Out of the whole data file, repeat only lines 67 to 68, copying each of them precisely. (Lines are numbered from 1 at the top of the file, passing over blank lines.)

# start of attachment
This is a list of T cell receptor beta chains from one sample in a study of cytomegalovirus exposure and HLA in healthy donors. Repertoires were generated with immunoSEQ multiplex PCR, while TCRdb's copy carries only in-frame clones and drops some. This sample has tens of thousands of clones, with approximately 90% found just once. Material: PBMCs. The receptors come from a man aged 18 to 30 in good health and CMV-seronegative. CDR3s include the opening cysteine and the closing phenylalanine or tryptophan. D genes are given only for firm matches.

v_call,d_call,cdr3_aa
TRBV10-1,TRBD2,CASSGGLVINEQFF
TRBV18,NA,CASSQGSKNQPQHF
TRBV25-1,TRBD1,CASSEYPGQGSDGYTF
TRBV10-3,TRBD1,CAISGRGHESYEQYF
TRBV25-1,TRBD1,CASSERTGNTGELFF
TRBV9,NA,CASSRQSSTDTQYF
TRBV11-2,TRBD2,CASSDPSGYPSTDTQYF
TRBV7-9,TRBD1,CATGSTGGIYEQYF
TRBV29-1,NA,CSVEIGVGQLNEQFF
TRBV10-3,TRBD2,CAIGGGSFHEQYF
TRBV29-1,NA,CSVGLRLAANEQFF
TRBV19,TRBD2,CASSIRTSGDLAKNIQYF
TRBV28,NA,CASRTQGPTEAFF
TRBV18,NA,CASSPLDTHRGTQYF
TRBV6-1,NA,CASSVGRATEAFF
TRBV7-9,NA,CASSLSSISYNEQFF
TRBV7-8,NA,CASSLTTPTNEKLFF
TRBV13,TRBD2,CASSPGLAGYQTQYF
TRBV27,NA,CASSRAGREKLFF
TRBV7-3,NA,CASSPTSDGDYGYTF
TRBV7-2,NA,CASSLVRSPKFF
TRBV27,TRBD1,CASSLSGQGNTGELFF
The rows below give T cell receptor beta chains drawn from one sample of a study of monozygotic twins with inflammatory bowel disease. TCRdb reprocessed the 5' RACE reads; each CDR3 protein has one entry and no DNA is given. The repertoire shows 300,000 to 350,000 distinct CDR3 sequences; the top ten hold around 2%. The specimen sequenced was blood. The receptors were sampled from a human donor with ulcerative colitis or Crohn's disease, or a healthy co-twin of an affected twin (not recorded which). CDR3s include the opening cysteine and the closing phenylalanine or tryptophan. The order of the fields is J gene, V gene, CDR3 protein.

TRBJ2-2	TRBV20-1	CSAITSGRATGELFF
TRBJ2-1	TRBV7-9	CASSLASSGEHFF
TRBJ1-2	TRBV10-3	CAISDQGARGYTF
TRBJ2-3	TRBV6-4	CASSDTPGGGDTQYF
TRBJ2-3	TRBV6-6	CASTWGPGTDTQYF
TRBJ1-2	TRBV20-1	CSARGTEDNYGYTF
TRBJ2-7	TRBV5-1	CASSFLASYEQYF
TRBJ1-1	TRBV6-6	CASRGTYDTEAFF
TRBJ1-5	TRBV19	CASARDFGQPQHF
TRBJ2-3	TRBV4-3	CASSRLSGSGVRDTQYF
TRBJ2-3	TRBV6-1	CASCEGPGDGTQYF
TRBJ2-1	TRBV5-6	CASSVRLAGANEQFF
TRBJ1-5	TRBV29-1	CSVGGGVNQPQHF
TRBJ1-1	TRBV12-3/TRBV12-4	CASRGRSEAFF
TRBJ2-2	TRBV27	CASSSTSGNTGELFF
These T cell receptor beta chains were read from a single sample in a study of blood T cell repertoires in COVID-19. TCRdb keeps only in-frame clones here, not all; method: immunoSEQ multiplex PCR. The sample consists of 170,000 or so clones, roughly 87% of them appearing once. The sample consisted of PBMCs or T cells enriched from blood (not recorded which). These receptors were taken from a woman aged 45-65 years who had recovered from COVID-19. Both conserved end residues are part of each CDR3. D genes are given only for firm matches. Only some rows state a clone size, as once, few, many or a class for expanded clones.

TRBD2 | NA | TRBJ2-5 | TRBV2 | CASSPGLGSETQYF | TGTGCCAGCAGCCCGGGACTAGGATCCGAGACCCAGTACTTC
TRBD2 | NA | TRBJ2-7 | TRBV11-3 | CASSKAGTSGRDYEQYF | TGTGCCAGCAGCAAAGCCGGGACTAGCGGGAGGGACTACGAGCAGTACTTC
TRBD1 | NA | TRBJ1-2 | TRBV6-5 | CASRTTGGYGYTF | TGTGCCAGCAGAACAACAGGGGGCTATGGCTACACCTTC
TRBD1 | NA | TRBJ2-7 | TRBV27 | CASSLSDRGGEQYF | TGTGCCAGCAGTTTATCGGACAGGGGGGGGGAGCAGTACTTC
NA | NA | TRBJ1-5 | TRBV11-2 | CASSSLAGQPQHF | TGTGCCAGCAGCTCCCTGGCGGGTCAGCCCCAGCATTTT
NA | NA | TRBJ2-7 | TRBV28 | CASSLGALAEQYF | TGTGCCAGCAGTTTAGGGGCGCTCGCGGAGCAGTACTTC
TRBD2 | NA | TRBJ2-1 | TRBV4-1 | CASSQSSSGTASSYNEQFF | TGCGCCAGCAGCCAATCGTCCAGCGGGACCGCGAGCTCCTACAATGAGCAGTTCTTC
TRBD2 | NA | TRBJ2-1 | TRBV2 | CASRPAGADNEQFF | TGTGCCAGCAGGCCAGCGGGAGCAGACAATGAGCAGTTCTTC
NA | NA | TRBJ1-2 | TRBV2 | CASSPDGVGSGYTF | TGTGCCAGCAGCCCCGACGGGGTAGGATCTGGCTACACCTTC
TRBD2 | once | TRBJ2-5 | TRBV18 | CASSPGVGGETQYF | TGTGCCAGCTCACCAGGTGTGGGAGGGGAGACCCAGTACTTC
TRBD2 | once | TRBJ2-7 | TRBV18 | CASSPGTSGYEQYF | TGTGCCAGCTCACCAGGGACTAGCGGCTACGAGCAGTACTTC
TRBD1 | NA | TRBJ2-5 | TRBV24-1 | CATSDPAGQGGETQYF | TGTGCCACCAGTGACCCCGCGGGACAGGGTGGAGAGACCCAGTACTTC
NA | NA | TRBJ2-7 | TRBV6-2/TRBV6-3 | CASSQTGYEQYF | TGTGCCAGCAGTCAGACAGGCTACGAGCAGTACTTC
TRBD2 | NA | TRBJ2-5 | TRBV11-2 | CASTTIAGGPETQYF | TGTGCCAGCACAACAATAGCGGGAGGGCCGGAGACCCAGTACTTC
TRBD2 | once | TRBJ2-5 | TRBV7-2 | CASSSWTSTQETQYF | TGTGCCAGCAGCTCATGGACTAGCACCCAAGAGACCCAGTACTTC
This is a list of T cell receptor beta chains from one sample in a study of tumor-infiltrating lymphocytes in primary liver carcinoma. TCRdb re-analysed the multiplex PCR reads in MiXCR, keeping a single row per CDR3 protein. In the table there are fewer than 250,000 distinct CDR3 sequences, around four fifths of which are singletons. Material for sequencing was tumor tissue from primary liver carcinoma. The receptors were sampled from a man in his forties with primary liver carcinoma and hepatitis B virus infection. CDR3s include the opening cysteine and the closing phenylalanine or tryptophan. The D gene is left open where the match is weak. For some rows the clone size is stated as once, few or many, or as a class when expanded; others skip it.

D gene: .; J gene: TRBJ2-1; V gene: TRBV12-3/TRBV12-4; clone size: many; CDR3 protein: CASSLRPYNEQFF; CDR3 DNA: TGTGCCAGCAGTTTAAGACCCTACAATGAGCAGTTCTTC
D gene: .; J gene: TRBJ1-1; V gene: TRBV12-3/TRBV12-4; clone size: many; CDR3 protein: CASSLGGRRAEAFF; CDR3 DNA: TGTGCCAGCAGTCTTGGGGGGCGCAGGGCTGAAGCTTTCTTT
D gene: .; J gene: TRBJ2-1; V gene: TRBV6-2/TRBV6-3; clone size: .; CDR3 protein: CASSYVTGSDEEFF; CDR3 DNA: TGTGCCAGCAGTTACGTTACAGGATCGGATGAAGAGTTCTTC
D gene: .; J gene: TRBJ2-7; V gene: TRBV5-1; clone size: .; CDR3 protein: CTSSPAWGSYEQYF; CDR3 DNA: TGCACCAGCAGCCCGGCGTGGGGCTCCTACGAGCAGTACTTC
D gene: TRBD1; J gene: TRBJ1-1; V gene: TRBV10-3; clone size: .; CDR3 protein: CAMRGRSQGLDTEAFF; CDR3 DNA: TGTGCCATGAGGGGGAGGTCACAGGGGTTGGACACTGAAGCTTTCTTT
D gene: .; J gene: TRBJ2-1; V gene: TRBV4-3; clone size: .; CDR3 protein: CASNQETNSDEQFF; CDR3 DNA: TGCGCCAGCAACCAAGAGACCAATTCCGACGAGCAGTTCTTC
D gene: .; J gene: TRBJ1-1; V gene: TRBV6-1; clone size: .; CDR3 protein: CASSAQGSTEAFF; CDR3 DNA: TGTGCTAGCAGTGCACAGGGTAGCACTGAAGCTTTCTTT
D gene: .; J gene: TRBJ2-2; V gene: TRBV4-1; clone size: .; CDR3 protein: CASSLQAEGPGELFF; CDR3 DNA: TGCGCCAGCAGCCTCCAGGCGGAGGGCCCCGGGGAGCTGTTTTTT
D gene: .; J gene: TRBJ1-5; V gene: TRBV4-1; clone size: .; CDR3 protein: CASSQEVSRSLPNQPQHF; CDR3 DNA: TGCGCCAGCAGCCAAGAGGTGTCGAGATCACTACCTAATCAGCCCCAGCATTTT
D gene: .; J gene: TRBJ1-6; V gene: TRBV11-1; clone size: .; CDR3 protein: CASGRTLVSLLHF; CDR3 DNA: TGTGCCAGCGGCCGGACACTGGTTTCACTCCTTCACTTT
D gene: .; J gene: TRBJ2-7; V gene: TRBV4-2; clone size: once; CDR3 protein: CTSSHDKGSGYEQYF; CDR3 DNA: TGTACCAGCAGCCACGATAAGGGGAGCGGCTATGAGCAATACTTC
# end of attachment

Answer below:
D gene: .; J gene: TRBJ1-6; V gene: TRBV11-1; clone size: .; CDR3 protein: CASGRTLVSLLHF; CDR3 DNA: TGTGCCAGCGGCCGGACACTGGTTTCACTCCTTCACTTT
D gene: .; J gene: TRBJ2-7; V gene: TRBV4-2; clone size: once; CDR3 protein: CTSSHDKGSGYEQYF; CDR3 DNA: TGTACCAGCAGCCACGATAAGGGGAGCGGCTATGAGCAATACTTC